According to critic Chris Stroffolino, "Anne Boyer’s Garments Against Women is a deeply intellectual book with purpose; it widens the boundaries of poetry and memoir as we know them." Boyer's work "faces the material and philosophical problems of writing--and by extension, living--in the contemporary world" (Publisher's Weekly). As Darcie Dennigan wrote at The Boston Review, “Boyer’s is a broad, generous book, for much more than it is against. It is poetry “without the frame of poetry.”
Anna Zalokostas at Fullstop: “Drifting through thrift stores and garage sales and shopping malls, Garments Against Women registers the low-level alienation and depression that pervade the contemporary affective landscape. It’s the inconspicuous, the intimate, the quotidian forms of violence this book tracks relentlessly — the kind that demand the reproduction of life while simultaneously rendering life impossible. Shifting how we talk about the most common means of suffering,Garments Against Women reconstitutes individual suffering as social. It’s a perspective that interrupts the numbness generated by a grueling system of exploitation by allowing us to see personal problems as structural.In these small fragments of everyday life we get something between theory and memoir, between poetry and newsfeed.”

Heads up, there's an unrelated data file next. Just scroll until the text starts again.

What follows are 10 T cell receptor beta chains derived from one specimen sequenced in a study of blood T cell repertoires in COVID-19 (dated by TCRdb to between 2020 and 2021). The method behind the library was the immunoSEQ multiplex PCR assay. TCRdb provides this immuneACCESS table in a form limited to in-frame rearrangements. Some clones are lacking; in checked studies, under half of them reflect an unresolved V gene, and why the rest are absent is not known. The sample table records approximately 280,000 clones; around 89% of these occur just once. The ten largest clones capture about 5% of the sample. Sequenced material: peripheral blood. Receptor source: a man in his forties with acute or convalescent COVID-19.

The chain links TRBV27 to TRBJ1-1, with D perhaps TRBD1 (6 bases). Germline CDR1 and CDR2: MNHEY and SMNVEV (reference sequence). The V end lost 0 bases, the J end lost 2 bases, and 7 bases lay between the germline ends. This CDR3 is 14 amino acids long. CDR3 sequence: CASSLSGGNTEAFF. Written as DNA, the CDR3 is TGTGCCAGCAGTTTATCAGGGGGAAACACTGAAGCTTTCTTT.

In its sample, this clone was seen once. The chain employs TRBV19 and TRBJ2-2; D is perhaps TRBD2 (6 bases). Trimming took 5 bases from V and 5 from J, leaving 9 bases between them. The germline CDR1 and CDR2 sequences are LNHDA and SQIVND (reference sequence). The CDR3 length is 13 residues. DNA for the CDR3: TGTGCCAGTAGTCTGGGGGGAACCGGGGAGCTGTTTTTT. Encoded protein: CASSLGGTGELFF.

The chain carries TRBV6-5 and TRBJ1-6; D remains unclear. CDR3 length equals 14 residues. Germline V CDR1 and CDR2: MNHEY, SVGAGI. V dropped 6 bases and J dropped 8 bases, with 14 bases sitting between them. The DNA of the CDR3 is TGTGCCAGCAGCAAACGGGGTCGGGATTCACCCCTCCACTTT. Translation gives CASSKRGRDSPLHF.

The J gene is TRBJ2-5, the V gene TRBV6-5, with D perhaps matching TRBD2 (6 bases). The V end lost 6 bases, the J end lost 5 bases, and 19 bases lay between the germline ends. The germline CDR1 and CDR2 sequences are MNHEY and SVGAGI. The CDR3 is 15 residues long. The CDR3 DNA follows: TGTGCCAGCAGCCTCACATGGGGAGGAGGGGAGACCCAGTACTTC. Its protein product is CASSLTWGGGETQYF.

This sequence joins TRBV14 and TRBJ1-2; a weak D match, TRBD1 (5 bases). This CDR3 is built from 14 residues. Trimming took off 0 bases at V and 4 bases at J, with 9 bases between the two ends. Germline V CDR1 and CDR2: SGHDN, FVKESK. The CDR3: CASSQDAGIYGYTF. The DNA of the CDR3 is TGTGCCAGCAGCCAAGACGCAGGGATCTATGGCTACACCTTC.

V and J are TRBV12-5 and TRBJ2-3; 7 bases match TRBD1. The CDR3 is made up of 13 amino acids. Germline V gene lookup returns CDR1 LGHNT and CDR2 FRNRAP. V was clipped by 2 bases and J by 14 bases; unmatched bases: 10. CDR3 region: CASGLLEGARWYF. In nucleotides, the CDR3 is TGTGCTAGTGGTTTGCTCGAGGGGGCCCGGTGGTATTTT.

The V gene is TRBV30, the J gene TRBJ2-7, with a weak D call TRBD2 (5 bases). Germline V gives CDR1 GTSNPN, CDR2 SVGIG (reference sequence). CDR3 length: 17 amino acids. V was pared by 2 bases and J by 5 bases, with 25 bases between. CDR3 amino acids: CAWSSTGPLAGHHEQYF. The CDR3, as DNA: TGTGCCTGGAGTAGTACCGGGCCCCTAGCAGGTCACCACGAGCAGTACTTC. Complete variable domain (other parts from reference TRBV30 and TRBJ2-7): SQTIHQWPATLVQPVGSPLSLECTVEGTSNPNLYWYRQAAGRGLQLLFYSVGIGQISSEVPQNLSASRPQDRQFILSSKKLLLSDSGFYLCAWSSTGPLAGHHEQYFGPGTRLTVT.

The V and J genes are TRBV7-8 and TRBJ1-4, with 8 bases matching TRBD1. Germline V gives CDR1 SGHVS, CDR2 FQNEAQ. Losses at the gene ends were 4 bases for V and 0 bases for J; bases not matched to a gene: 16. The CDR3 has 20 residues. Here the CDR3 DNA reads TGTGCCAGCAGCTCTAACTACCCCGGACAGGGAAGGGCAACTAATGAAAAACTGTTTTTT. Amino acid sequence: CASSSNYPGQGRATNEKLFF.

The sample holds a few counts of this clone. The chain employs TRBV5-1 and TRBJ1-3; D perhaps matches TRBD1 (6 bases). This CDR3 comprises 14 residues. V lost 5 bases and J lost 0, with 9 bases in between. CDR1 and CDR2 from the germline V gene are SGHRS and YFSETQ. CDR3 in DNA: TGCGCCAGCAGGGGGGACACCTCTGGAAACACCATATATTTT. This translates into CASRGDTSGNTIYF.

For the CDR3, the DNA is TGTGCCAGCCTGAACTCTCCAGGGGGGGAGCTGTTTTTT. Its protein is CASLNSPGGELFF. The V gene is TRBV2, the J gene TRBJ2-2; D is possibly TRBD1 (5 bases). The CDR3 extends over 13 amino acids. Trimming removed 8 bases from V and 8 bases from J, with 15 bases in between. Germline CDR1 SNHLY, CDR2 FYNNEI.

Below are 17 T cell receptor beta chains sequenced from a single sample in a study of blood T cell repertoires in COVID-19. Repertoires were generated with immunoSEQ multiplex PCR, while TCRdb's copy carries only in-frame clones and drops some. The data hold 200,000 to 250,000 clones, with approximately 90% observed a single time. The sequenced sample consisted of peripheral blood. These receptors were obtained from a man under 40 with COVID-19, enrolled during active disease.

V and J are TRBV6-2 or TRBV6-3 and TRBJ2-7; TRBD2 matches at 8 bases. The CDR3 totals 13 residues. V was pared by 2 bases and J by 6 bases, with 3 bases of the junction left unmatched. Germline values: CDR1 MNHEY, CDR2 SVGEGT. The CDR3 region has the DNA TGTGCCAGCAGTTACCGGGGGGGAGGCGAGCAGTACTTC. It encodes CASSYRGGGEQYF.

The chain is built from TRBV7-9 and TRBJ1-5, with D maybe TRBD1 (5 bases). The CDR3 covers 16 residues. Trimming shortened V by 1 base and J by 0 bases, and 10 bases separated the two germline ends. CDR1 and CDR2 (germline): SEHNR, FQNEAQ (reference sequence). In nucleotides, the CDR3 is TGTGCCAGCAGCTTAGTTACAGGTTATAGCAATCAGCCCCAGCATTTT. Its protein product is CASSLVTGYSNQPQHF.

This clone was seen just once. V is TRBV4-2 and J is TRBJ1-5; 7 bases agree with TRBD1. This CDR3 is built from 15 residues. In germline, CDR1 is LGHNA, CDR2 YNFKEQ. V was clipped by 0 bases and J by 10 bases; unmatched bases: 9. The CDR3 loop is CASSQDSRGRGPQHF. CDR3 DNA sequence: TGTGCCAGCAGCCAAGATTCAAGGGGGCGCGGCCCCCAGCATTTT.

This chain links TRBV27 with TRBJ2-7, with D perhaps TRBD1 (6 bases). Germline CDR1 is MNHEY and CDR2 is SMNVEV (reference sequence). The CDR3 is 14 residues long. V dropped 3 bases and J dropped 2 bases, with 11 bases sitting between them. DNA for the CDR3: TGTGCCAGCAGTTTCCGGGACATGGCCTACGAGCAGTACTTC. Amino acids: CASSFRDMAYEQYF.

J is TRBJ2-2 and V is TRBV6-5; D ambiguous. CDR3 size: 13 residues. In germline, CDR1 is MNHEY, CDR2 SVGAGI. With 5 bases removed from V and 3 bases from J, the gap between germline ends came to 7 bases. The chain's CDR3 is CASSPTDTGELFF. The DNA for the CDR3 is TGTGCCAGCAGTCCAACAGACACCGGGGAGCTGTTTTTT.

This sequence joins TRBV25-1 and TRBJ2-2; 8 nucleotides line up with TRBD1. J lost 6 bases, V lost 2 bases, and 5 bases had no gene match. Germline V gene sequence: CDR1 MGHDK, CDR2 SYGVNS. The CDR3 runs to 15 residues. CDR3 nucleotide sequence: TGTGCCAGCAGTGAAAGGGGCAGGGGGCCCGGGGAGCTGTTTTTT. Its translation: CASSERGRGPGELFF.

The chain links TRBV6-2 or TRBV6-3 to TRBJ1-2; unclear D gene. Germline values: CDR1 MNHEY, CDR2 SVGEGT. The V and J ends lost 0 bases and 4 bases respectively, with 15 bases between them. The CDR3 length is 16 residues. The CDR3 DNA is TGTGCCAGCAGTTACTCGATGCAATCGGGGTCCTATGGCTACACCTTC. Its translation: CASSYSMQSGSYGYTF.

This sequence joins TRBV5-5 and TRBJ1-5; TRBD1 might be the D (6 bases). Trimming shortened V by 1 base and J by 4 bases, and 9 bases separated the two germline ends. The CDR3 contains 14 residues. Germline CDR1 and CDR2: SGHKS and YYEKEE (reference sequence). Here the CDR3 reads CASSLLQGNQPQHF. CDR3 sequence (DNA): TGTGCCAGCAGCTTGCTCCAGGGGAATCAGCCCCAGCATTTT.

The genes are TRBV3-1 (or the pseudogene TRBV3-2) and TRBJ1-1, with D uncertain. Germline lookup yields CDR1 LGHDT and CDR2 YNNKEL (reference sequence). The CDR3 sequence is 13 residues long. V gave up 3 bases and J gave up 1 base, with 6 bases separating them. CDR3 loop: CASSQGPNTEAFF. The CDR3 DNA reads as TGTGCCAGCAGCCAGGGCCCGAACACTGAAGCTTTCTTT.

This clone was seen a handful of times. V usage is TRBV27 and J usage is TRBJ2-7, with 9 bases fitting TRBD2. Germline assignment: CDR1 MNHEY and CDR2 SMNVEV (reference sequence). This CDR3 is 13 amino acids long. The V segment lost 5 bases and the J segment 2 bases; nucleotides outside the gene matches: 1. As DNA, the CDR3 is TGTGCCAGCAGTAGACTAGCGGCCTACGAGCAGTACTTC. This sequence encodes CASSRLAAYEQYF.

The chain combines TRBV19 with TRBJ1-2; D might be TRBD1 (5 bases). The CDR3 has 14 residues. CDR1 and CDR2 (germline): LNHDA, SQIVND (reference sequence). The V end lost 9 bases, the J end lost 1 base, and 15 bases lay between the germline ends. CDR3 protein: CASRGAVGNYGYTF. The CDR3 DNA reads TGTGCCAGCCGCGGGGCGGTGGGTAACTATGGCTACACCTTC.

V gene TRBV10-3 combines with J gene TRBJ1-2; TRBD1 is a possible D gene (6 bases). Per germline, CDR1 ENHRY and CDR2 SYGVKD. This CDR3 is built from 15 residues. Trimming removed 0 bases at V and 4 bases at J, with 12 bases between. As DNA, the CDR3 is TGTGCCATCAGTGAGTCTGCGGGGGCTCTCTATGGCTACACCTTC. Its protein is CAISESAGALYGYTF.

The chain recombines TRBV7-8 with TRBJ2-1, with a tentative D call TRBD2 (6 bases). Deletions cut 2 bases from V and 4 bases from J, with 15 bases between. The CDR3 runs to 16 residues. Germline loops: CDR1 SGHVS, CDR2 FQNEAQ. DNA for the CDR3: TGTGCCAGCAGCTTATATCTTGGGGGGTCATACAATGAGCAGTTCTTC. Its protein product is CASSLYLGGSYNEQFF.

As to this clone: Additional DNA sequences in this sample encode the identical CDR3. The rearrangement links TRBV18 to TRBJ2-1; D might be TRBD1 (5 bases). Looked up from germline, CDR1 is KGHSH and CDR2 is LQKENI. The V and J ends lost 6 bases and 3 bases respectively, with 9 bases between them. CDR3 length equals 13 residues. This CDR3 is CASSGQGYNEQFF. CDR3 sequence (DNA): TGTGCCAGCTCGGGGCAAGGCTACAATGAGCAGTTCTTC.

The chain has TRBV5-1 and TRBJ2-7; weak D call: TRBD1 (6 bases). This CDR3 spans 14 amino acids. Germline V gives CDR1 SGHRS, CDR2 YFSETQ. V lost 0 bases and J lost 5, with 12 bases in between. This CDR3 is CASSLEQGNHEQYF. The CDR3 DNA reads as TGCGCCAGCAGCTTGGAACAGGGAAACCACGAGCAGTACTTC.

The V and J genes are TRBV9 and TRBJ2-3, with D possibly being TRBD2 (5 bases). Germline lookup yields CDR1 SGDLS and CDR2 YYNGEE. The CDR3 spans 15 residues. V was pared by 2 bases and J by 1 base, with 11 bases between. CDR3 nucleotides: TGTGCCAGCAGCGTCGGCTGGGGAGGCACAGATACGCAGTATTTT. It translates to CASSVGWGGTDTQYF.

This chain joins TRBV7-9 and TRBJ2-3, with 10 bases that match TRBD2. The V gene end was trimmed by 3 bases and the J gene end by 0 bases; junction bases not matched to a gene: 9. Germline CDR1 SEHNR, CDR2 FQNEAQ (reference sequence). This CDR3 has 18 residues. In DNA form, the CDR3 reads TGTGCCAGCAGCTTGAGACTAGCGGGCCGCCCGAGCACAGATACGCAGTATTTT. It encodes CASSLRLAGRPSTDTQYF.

"I wanted to make a clinic fable, and then to make it monumental, as if a small lesson in having a body could be installed on a government lawn. "